Advice to Those Who Lead Music in Corporate Worship


Music is an important part of corporate worship. In the Old Testament, Moses and the Israelites used music to celebrate God’s deliverance at the Red Sea (Exod 15:1-8). The Book of Psalms contains texts set to music used in corporate worship, though we do not know precisely how the Psalms were sung.

In the New Testament, Jesus and His disciples sang a hymn before they left the Upper Room for the Mount of Olives (Matt 26:30), and the Book of Revelation describes the multitudes who worship God the Father and Christ the Lamb in song (Rev 5:9-10; 14:3).

In light of the importance of music in corporate worship, below I share principles for those who lead music.

(1) The music should be appropriate for most worshippers.

Music used in corporate worship should be musically accessible for most worshippers. The music should not be so difficult that the majority of worshippers struggle to sing it. Don’t use music that is pitched in an extremely high key or that is too complex.

 (2) The lyrics should be faithful to Scripture’s teaching.

Several hundred years ago some Christians argued that only music set to the biblical text was appropriate for worship (e.g., Psalms). I am not suggesting that music used in worship must be based on the biblical text only. However, I think that a song’s lyrics should be faithful to Scripture—and certainly not contrary to it.

 (3) Over time, music should be theologically comprehensive.

Over the course of a period of time (e.g., six months) the corporate music should express   a variety of biblical themes (e.g., sovereignty of God, personal holiness, judgment) rather than the same themes. Those who lead in corporate worship, then, must take care that the music they select does not present the same themes over and over. Try and develop among those you lead a more comprehensive theology.

(4) Recognize the power and influence of music.

Music is important as it has a profound influence on people. It sets the mood. It prepares one’s heart for worship. Don’t make light of the importance of music for corporate worship. Give time and attention to it.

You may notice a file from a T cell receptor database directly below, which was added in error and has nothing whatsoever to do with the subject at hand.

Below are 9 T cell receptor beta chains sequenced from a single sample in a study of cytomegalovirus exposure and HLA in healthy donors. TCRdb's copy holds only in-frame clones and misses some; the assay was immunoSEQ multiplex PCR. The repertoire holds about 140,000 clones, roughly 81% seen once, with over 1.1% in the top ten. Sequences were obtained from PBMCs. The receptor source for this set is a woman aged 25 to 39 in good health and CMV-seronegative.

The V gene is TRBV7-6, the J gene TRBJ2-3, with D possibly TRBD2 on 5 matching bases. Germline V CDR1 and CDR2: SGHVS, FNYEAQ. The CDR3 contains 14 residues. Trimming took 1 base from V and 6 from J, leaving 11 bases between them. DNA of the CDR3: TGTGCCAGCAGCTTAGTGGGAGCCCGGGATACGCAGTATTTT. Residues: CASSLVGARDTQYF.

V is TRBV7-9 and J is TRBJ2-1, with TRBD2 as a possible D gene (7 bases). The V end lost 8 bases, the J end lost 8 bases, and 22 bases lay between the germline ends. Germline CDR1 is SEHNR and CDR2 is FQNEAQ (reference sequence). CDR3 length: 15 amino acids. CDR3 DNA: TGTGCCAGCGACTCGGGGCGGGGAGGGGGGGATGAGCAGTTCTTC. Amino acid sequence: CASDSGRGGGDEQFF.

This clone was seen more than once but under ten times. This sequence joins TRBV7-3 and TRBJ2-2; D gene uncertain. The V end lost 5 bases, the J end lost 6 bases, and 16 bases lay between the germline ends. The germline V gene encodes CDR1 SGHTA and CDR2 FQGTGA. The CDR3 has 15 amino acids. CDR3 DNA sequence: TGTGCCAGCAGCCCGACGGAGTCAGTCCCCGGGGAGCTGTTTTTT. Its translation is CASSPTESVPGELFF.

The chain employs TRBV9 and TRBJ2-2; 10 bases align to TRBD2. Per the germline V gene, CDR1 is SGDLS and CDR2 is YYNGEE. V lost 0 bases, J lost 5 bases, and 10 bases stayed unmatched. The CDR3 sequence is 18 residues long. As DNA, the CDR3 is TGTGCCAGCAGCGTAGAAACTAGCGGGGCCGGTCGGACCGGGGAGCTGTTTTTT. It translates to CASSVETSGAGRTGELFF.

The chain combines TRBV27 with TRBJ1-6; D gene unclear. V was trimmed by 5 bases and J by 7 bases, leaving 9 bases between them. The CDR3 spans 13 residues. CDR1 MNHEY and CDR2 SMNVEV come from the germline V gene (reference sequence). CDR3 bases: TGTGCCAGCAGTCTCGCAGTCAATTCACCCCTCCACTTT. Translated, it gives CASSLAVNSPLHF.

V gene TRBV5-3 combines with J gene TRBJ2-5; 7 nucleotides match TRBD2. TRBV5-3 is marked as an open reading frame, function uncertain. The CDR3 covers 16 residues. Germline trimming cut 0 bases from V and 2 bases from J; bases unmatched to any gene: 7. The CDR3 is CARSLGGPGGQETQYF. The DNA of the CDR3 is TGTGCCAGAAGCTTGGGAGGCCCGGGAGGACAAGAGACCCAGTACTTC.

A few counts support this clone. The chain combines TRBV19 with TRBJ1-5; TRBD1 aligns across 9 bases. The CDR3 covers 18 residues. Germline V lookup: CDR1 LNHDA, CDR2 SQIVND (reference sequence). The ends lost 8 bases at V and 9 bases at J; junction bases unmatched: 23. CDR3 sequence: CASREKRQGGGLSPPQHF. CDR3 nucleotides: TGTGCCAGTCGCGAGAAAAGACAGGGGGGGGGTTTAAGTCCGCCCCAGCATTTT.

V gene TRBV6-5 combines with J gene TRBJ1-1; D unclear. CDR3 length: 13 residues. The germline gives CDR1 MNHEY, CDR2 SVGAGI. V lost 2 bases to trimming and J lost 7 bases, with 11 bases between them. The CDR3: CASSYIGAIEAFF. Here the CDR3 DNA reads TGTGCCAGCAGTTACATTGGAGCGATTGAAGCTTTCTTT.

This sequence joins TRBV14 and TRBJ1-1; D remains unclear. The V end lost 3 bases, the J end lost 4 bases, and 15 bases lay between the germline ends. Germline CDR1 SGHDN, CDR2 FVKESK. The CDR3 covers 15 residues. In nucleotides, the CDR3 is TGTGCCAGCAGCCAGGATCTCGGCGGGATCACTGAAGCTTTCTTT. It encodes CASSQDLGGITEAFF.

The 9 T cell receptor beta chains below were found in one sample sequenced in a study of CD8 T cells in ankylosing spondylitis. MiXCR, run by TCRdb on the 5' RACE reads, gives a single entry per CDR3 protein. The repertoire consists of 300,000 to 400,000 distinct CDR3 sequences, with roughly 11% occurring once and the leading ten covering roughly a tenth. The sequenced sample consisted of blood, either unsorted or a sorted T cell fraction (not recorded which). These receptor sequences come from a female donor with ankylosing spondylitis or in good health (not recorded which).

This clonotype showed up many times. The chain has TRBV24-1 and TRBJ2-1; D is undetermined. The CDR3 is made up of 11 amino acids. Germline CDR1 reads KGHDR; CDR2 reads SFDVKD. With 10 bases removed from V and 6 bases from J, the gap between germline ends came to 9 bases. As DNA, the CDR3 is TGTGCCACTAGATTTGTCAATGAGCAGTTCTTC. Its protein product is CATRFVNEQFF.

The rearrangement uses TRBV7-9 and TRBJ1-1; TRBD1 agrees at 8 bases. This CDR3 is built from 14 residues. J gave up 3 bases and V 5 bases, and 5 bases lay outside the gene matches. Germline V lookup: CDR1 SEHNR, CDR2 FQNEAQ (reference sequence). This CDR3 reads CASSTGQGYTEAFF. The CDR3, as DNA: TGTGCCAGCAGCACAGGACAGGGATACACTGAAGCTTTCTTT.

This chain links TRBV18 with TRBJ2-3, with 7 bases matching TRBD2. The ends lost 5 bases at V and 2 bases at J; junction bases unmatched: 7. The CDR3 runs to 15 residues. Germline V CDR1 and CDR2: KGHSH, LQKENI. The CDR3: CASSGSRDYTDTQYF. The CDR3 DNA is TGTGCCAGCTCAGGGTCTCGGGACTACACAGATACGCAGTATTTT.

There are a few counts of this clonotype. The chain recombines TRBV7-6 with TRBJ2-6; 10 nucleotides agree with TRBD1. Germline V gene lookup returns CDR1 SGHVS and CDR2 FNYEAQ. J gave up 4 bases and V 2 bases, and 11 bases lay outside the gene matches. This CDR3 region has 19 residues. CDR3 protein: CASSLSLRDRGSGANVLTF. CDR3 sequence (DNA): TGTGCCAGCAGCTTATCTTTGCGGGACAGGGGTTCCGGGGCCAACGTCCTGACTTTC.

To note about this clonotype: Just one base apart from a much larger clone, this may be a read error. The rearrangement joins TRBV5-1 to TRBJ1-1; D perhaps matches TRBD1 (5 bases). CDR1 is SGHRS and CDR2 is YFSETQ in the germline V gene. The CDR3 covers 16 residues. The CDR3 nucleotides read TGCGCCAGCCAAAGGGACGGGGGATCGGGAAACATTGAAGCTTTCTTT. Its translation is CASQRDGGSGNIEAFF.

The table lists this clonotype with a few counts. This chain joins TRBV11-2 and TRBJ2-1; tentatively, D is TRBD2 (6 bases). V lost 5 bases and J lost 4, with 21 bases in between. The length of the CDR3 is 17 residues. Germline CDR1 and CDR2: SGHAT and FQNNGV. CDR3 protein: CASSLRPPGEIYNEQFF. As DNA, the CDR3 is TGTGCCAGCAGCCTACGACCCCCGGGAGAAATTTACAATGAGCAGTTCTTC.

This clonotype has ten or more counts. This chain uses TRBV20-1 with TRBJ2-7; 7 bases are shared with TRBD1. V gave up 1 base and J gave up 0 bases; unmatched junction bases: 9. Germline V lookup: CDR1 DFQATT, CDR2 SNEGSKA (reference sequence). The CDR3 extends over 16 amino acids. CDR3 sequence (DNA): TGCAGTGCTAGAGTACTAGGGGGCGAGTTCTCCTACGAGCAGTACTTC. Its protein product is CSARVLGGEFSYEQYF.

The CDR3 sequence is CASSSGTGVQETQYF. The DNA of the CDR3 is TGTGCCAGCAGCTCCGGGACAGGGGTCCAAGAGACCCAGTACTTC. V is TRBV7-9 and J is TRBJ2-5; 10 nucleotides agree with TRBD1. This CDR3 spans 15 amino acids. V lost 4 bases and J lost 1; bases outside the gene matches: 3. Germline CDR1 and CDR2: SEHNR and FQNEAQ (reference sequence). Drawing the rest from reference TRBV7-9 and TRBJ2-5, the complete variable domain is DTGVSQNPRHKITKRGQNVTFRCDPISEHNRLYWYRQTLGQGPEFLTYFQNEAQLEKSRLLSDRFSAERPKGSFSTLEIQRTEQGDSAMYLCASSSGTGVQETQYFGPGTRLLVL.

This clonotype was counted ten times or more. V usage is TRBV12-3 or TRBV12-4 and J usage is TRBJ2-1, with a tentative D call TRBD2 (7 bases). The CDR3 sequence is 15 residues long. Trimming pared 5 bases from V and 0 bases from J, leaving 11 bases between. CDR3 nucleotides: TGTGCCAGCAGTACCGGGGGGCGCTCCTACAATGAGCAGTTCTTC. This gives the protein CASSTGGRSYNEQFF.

(5) Music should be one good thing but not the main focus of the service.

Those who lead in worship should seek to make the music one good thing but not the main thing in a worship service. Corporate worship should thus include many elements: preaching, prayer, singing and fellowship, among other features.

 (6) Don’t make yourself the focus of the corporate worship service.

Those who lead music in corporate worship must seek to take the people into the presence of the Triune God. Don’t make yourself the focus of the corporate worship service. Practically speaking, this means that you refrain from talking too much or telling too many personal stories.

(7) If you lead music, seek to improve your knowledge of Scripture and theology.

If you do not grow in your knowledge of Scripture and theology, your music leadership will become biblically and theologically weak. Or worse, it will contradict Scripture and its teaching. You cannot afford to let this happen as you may lead many people in worship each week.

(8) If you lead music, seek to improve your knowledge of church history.

Growing in your knowledge of church history will keep you from falling into the music fads of the day.

(9) View the music of the worship service as a teaching tool.

Remember that as you lead in worship, you are teaching others about important topics such as sin, love, salvation, forgiveness and how to live the Christian life. You teach through your music leadership.

(10) Those who lead music must understand their personality and personal preferences and seek to lead outside of them.

Whether you realize it not, the music you select for worship is often influenced by your personality and personal preferences. Because some people are outgoing and gregarious, they are inclined to choose music that is upbeat and high energy. In contrast, others are reflective and serious, and they are inclined to select music that matches these traits. Bottom line: know your personality and preferences and seek to lead outside them. Not everyone is wired like you or worships like you.




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1 Comment

  • Reply Anonymous February 26, 2024 at 11:08 am

    Thought provoking. Raised some areas I need to consider. Thank you.

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